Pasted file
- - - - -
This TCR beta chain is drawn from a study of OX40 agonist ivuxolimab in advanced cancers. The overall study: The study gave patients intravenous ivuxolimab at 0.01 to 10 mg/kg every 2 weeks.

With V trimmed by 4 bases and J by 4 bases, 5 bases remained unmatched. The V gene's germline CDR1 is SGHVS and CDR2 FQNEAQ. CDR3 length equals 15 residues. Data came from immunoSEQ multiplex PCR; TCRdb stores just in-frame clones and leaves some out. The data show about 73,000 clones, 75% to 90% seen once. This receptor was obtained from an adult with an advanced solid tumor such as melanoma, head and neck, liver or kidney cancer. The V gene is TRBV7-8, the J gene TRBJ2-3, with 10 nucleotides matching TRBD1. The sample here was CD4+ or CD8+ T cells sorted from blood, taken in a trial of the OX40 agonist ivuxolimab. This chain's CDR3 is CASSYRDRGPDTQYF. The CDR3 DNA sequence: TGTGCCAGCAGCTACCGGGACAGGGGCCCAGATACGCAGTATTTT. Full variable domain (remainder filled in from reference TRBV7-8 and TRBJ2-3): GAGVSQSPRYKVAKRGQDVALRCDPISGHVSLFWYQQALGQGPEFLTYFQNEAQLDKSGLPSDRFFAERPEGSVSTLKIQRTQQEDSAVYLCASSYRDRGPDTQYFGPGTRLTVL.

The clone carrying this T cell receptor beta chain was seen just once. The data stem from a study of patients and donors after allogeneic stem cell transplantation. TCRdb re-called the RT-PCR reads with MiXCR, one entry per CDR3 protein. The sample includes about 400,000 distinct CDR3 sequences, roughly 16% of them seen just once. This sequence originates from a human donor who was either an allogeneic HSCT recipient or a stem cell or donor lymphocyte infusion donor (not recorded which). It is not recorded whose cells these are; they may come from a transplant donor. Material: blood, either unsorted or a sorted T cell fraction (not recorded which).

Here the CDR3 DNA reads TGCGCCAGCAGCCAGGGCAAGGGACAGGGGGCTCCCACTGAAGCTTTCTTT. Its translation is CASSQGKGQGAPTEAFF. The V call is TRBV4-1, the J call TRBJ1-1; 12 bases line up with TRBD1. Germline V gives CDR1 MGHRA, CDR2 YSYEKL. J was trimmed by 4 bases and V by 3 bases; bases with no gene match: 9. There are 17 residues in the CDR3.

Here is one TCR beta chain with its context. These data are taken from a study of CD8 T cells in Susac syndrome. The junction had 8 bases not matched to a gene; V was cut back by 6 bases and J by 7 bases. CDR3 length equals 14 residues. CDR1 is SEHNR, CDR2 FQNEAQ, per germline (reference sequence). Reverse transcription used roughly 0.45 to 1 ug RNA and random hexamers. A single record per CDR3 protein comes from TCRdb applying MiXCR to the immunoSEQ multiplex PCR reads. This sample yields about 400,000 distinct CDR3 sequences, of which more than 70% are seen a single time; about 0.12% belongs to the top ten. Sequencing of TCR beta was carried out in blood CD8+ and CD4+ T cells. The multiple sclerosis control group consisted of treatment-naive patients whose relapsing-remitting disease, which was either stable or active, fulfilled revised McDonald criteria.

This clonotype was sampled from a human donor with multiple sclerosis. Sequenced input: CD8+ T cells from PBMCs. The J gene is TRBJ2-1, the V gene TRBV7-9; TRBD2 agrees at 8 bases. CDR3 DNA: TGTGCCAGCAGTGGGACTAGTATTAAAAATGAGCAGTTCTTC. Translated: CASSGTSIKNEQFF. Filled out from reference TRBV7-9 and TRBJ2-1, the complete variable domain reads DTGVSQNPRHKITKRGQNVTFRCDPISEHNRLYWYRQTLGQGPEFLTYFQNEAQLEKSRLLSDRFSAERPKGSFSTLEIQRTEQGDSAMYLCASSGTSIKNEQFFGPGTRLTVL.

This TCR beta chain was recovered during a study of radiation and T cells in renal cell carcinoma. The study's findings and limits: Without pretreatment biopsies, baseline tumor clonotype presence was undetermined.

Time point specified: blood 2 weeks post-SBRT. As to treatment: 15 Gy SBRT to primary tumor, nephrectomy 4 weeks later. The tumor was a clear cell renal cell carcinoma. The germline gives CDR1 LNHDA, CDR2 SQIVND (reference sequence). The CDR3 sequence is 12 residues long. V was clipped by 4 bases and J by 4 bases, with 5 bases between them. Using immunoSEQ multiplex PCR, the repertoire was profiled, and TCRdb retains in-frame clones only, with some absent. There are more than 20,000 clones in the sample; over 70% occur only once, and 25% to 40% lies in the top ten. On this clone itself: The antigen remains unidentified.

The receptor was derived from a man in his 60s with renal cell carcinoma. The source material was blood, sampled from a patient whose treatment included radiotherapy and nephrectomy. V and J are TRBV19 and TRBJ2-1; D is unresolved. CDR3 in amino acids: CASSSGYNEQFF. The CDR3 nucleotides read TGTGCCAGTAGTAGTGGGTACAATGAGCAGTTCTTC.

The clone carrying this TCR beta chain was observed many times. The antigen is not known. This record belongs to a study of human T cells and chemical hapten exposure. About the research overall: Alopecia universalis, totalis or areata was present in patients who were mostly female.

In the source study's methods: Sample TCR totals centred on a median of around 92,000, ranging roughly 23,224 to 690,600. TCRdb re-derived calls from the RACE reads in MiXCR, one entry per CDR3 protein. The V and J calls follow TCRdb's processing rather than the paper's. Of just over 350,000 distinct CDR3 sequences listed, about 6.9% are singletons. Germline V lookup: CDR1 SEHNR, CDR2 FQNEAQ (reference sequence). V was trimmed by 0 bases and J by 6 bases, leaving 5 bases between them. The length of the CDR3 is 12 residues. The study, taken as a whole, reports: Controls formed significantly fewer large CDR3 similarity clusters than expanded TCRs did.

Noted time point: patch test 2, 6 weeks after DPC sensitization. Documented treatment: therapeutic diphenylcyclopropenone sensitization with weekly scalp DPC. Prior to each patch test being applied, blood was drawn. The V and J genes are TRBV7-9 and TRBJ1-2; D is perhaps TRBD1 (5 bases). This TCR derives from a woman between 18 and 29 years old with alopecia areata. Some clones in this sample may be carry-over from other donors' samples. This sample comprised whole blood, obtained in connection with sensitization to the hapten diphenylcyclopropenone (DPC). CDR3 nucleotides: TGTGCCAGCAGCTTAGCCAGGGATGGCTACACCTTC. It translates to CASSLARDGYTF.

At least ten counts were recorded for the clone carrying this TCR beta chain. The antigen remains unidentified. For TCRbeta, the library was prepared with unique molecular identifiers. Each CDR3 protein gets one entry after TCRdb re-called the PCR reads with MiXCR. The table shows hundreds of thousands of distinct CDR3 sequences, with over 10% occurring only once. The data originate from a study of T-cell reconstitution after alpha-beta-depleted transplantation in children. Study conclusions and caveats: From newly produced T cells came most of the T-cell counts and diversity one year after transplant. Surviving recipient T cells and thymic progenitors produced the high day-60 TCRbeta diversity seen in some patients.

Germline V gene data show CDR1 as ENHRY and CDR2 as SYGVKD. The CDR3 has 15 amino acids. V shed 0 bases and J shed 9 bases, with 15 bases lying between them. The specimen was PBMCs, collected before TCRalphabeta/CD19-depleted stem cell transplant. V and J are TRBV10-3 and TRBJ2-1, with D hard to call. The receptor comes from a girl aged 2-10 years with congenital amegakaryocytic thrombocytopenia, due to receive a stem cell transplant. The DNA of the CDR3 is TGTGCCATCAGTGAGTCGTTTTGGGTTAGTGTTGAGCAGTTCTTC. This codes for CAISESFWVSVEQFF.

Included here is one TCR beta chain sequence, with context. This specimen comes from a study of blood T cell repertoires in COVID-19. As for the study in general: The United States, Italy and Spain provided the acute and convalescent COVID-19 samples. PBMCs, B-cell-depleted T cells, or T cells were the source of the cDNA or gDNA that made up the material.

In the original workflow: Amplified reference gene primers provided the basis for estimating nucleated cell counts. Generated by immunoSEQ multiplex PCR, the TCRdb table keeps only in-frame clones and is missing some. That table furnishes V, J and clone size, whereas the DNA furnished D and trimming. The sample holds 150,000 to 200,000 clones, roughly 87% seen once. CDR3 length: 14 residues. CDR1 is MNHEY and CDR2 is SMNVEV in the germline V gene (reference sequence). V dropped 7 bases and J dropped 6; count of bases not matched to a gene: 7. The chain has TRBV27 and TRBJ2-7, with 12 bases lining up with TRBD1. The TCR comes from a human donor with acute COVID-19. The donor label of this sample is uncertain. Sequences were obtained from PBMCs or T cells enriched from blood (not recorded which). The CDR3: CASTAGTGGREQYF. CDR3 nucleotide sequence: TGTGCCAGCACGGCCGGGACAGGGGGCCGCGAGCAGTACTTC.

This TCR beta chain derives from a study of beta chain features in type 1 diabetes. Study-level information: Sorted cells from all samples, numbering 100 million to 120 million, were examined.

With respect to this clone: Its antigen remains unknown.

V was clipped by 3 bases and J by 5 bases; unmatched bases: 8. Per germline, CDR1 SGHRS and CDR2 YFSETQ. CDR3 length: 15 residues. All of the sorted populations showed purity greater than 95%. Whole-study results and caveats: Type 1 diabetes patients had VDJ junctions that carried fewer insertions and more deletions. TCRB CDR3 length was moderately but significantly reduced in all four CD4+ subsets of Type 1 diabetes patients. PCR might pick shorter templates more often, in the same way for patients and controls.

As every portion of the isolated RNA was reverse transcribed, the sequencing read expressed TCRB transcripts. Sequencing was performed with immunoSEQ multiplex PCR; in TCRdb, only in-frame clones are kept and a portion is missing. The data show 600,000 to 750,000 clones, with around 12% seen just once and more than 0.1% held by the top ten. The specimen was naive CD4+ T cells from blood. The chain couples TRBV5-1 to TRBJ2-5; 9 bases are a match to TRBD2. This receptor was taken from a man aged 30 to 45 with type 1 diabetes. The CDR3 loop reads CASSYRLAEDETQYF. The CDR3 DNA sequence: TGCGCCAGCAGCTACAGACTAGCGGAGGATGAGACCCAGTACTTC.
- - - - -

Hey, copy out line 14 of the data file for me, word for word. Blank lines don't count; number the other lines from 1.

Germline V gene data show CDR1 as ENHRY and CDR2 as SYGVKD. The CDR3 has 15 amino acids. V shed 0 bases and J shed 9 bases, with 15 bases lying between them. The specimen was PBMCs, collected before TCRalphabeta/CD19-depleted stem cell transplant. V and J are TRBV10-3 and TRBJ2-1, with D hard to call. The receptor comes from a girl aged 2-10 years with congenital amegakaryocytic thrombocytopenia, due to receive a stem cell transplant. The DNA of the CDR3 is TGTGCCATCAGTGAGTCGTTTTGGGTTAGTGTTGAGCAGTTCTTC. This codes for CAISESFWVSVEQFF.